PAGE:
“You’re welcome,” Daddy smiled, “but don’t you want to open your mother’s present, too?”
I pulled the pods—headphones—out of my ears, and Daddy picked up Momma’s little present, wrapped in the same gold and silver shiny paper and with a shiny gold bow on top. I reached out and picked it out of his hand, leaving the blue music player where it had been. It was in the shape of a box, and I quickly lifted the sticky tape off the paper, which Mom put down on the table next to my little bed. She knew I would keep the paper for later. I liked shiny things. I saw I was right about the present: inside was a little black box. I turned it over, looking at the soft material that it was covered in. It was the same material that my red party dress from three weeks ago was made of. Velvet.
“Inside,” Mom said, smiling.
I found the line where the box would open and pulled the lid back. It stayed connected on one side, like a door. Hinged, that was the word. I kept learning so many new words every day; it was sometimes difficult to think of the one I wanted. I preferred to use pictures. I flipped open the box and felt my eyes go wider.
Inside the box was a little cushion made of velvet, like the box, and on the cushion was a beautiful golden necklace. It was exactly the same colour as Daddy’s eyes when he had just hunted. Daddy smiled when I thought that; it was nice that I didn’t have to tell him everything. He smiled more and I pulled the necklace out of the box. The chain was quite thin and it was gold too. The actual… pendant was shaped like an oval and it had pictures of leaves and vines round the edge, engraved. So pretty. Then I saw that the pendant had hinges too.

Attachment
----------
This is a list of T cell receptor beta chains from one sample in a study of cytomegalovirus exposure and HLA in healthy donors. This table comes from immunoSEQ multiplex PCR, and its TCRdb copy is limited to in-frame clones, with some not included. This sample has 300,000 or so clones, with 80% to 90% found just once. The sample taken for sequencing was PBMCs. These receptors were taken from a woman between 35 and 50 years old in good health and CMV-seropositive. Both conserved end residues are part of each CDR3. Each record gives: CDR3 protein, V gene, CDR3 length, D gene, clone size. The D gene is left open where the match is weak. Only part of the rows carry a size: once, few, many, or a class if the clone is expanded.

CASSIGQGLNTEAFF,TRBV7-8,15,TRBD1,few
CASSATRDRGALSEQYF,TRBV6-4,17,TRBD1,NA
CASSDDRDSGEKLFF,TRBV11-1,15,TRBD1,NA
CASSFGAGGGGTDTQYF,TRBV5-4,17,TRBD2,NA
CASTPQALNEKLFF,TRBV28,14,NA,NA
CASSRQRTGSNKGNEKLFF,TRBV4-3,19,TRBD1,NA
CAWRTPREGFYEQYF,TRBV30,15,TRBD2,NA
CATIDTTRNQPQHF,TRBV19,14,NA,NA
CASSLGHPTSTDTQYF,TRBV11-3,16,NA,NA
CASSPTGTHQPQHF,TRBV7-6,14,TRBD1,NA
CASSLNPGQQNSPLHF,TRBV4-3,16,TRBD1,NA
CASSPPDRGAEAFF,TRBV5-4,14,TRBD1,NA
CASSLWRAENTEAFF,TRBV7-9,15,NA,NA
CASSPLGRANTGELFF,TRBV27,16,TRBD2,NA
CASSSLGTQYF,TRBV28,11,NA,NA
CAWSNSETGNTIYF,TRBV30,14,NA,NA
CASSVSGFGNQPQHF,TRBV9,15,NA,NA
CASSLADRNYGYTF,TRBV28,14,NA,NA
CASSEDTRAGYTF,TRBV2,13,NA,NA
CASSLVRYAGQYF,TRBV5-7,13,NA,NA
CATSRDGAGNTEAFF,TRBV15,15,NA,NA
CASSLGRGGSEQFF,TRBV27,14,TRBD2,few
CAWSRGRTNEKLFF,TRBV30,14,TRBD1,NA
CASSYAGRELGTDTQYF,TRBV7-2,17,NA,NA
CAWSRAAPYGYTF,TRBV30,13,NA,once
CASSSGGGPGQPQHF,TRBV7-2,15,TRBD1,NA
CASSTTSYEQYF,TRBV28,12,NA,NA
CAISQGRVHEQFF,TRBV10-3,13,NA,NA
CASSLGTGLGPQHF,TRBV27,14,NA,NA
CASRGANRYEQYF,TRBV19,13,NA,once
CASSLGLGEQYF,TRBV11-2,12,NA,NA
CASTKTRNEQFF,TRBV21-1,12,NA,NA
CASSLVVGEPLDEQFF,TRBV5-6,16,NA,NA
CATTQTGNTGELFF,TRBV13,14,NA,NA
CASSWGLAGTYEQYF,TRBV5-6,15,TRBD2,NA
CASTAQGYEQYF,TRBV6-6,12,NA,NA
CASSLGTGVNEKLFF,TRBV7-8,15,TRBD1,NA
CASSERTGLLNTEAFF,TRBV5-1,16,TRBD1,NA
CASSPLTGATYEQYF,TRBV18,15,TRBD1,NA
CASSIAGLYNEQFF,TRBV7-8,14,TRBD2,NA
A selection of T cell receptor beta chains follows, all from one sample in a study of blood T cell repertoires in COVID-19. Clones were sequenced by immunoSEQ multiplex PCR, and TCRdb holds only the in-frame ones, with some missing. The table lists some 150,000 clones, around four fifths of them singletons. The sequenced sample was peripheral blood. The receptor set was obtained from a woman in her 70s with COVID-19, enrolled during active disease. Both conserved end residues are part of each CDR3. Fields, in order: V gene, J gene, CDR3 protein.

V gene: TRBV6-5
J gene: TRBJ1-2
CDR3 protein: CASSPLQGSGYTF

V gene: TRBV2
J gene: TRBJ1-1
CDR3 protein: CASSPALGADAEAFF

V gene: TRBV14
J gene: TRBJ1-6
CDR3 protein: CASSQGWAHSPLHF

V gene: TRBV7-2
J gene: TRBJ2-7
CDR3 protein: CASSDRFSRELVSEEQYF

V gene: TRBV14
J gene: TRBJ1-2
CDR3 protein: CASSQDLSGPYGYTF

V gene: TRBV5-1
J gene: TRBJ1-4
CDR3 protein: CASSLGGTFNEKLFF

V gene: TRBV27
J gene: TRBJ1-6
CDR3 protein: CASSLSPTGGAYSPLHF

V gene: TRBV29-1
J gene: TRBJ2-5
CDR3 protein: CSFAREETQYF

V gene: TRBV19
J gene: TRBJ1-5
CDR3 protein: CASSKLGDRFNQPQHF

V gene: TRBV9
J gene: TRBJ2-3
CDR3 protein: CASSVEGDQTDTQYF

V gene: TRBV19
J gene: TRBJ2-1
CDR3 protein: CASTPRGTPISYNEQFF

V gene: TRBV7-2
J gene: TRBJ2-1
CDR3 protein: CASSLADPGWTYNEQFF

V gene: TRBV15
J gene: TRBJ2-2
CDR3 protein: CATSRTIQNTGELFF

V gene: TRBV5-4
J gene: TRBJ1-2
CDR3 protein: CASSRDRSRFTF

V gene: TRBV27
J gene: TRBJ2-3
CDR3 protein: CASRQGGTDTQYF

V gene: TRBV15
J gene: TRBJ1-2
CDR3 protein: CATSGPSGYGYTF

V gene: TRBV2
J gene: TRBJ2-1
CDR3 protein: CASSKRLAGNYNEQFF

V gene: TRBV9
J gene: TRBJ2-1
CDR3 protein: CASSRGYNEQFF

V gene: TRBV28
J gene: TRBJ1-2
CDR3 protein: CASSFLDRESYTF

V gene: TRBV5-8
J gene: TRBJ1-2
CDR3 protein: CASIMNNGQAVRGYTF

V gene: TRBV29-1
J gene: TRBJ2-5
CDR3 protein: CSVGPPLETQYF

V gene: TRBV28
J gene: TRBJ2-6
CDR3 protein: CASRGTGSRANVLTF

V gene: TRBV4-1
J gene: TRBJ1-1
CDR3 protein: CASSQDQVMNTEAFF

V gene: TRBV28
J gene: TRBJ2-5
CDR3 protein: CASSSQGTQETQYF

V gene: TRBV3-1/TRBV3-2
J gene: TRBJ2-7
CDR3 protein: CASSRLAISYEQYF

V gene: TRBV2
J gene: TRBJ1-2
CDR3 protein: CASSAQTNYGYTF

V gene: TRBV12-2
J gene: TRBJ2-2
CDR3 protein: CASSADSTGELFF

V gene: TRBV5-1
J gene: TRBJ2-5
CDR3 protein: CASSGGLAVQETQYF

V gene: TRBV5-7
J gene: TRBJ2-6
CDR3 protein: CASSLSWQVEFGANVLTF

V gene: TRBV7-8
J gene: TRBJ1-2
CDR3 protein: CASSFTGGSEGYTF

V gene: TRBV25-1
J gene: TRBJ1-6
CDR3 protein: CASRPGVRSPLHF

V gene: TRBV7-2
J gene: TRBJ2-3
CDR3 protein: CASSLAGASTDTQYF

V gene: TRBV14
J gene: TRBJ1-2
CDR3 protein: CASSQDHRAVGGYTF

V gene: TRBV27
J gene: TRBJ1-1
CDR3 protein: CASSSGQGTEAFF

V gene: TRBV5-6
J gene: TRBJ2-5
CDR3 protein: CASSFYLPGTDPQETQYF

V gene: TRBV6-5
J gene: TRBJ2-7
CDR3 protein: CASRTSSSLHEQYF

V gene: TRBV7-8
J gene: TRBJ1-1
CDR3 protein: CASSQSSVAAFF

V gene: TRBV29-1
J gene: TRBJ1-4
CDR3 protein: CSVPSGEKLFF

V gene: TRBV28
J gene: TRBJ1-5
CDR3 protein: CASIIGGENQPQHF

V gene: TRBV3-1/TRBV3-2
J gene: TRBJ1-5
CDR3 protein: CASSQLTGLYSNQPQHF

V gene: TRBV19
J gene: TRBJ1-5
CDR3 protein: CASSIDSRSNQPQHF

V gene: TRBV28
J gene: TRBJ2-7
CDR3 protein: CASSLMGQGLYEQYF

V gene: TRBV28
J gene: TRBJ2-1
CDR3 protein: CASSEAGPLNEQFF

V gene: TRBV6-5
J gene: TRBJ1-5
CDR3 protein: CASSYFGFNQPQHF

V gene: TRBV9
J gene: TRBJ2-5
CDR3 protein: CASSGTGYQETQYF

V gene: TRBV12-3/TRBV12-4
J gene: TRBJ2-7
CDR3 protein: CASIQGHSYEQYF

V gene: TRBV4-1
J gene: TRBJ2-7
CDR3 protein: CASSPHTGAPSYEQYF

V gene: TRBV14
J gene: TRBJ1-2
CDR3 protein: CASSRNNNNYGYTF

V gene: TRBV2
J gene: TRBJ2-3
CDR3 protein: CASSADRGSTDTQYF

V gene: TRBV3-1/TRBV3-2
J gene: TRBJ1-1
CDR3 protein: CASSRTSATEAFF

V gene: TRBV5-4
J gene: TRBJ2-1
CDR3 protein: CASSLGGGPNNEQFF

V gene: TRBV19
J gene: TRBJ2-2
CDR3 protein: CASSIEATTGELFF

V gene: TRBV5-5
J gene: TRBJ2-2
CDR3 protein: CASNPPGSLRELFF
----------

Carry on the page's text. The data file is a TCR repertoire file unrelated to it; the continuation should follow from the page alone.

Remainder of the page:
Daddy took the box out of my hands so I could open the pendant. It was a little bit tricky because it was quite small and it was difficult to find anything to hold on to, but I had little fingers and long nails so I managed.
I recognised the little picture straight away. It was from about six weeks ago, when Auntie Alice and Uncle Jasper were still at home, and it was a picture of all of us: Auntie Alice and Uncle Jasper, Auntie Rose and Uncle Em, Grandma Esme and Granddad Carlisle, Momma, Daddy, Jacob and me. Seth had taken the picture because there was no one else left. I was in the middle, with Mom holding me. Daddy and Jacob were on either side, and everyone else was gathered round. Auntie Rosalie was as far away from Jake as she could get, but everybody was smiling at the camera. I was very small then, and my hair only just hit my shoulders, but it still looked like me.
The picture was really very tiny, but I could see everyone's faces properly. Maybe Granddad Charlie wouldn't, because he was human, and Momma said humans couldn't see as well as her and me, but everyone else would.
"You can change the picture whenever you like," Mom said. "I've got lots of them which I've made smaller for you."